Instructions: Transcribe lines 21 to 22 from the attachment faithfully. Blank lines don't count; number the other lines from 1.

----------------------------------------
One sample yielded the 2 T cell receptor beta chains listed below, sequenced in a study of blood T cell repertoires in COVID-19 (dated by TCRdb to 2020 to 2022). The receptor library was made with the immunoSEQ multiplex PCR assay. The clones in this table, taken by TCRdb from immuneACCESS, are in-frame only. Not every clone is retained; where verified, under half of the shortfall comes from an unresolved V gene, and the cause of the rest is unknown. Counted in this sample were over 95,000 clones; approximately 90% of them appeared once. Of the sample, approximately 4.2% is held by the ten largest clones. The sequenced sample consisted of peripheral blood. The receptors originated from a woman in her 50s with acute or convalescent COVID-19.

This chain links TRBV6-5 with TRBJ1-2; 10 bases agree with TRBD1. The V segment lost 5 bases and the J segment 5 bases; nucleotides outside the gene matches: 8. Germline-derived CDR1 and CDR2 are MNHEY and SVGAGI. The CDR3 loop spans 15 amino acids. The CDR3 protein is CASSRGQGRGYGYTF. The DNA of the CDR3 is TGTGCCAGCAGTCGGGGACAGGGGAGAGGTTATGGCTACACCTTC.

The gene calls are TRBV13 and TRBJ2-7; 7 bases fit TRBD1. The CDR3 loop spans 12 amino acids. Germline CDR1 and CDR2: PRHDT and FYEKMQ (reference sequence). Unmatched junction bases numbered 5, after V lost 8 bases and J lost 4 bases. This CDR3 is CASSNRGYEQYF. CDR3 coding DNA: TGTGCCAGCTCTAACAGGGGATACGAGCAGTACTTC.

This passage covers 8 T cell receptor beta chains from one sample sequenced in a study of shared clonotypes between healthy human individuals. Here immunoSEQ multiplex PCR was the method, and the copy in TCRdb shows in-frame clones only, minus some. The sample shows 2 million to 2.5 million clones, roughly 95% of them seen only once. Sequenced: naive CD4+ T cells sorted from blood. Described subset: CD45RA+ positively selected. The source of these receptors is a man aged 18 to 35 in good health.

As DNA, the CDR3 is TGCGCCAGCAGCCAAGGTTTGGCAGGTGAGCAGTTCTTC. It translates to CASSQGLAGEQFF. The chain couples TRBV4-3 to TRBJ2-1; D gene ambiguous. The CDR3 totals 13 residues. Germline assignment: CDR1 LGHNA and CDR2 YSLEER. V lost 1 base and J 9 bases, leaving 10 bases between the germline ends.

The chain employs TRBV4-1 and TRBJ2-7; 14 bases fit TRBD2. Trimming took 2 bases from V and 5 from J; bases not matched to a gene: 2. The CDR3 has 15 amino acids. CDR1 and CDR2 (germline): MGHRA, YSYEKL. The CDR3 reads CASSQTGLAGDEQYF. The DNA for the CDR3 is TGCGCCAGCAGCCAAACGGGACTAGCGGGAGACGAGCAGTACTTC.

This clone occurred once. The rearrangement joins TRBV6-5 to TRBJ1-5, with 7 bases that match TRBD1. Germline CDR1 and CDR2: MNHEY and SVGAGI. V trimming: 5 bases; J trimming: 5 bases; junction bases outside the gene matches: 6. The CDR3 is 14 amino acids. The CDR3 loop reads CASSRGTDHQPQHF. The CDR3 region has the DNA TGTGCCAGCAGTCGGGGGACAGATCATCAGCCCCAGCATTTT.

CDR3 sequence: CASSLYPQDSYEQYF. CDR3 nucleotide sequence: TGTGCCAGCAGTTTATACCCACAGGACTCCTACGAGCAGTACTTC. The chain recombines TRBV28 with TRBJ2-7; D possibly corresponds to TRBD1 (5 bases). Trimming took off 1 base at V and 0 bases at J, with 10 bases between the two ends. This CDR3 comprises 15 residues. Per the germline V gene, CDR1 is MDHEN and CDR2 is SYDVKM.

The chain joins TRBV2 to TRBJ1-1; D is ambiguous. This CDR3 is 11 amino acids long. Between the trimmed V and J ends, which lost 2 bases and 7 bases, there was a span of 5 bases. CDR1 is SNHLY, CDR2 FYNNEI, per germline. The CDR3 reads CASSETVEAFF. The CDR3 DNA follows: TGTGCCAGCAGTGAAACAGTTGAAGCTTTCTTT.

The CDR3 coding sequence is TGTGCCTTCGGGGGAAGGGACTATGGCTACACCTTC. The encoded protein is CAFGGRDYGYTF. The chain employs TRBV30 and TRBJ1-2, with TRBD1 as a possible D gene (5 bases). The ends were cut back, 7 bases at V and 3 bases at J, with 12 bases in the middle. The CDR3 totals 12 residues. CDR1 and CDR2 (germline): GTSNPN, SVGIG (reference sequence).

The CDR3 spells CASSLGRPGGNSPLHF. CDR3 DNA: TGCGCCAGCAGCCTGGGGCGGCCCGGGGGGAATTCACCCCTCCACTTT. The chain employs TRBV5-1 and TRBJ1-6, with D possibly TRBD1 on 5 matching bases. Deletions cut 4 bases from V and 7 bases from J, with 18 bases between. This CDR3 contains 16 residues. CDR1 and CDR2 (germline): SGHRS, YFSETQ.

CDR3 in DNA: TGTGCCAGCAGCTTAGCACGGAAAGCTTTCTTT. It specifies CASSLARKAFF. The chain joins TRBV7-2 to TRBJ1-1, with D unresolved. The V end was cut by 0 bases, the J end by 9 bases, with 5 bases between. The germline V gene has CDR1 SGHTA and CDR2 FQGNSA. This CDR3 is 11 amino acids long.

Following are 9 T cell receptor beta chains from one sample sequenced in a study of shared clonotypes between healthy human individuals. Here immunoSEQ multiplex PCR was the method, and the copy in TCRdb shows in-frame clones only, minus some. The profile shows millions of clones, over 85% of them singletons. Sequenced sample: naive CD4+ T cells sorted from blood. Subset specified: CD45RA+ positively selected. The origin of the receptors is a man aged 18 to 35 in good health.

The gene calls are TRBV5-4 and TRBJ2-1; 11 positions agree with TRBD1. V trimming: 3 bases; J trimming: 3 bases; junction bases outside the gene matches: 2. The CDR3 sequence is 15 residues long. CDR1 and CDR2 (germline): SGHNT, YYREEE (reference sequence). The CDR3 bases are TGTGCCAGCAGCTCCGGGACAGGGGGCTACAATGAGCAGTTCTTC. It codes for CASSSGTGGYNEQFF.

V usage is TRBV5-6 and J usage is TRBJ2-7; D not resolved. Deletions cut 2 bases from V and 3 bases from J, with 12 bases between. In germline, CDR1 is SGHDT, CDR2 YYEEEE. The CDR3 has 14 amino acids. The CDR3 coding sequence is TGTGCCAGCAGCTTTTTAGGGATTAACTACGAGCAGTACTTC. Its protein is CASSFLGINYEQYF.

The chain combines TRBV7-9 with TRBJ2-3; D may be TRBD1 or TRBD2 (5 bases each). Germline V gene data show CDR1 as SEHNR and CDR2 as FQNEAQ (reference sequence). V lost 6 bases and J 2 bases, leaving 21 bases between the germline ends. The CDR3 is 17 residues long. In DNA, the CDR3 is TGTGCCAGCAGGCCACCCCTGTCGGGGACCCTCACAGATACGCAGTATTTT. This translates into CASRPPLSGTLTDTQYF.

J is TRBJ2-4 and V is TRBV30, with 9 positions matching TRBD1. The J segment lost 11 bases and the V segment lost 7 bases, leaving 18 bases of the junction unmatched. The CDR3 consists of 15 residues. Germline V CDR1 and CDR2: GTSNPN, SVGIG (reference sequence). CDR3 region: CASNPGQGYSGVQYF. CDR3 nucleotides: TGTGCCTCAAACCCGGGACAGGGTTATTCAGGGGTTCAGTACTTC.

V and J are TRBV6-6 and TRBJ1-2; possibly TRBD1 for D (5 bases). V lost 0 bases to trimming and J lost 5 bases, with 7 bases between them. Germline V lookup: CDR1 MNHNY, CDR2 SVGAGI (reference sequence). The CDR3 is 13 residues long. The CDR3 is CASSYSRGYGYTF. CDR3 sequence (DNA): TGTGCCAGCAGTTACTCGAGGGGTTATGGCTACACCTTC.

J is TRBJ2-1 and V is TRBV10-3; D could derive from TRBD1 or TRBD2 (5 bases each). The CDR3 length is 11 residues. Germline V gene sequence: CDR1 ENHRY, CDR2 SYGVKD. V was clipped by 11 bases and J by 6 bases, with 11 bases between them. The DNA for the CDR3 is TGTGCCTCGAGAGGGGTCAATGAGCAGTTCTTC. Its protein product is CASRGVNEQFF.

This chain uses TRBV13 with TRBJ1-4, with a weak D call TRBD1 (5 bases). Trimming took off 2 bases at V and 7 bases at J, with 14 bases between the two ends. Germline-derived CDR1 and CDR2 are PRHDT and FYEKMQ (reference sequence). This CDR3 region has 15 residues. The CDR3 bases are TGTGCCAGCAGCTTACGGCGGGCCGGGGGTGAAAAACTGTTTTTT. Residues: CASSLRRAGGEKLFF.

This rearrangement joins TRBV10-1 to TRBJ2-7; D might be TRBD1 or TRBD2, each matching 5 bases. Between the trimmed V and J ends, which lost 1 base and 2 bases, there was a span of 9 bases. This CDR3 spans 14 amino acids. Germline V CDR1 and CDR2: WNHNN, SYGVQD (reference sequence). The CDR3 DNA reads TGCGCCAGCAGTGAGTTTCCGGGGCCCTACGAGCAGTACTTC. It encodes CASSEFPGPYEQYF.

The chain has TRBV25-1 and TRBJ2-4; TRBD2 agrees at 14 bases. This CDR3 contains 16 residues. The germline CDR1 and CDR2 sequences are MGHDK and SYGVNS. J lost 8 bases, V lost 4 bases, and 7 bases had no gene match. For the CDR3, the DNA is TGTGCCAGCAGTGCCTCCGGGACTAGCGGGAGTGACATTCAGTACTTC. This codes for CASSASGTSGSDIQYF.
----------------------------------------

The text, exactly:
This rearrangement joins TRBV10-1 to TRBJ2-7; D might be TRBD1 or TRBD2, each matching 5 bases. Between the trimmed V and J ends, which lost 1 base and 2 bases, there was a span of 9 bases. This CDR3 spans 14 amino acids. Germline V CDR1 and CDR2: WNHNN, SYGVQD (reference sequence). The CDR3 DNA reads TGCGCCAGCAGTGAGTTTCCGGGGCCCTACGAGCAGTACTTC. It encodes CASSEFPGPYEQYF.

The chain has TRBV25-1 and TRBJ2-4; TRBD2 agrees at 14 bases. This CDR3 contains 16 residues. The germline CDR1 and CDR2 sequences are MGHDK and SYGVNS. J lost 8 bases, V lost 4 bases, and 7 bases had no gene match. For the CDR3, the DNA is TGTGCCAGCAGTGCCTCCGGGACTAGCGGGAGTGACATTCAGTACTTC. This codes for CASSASGTSGSDIQYF.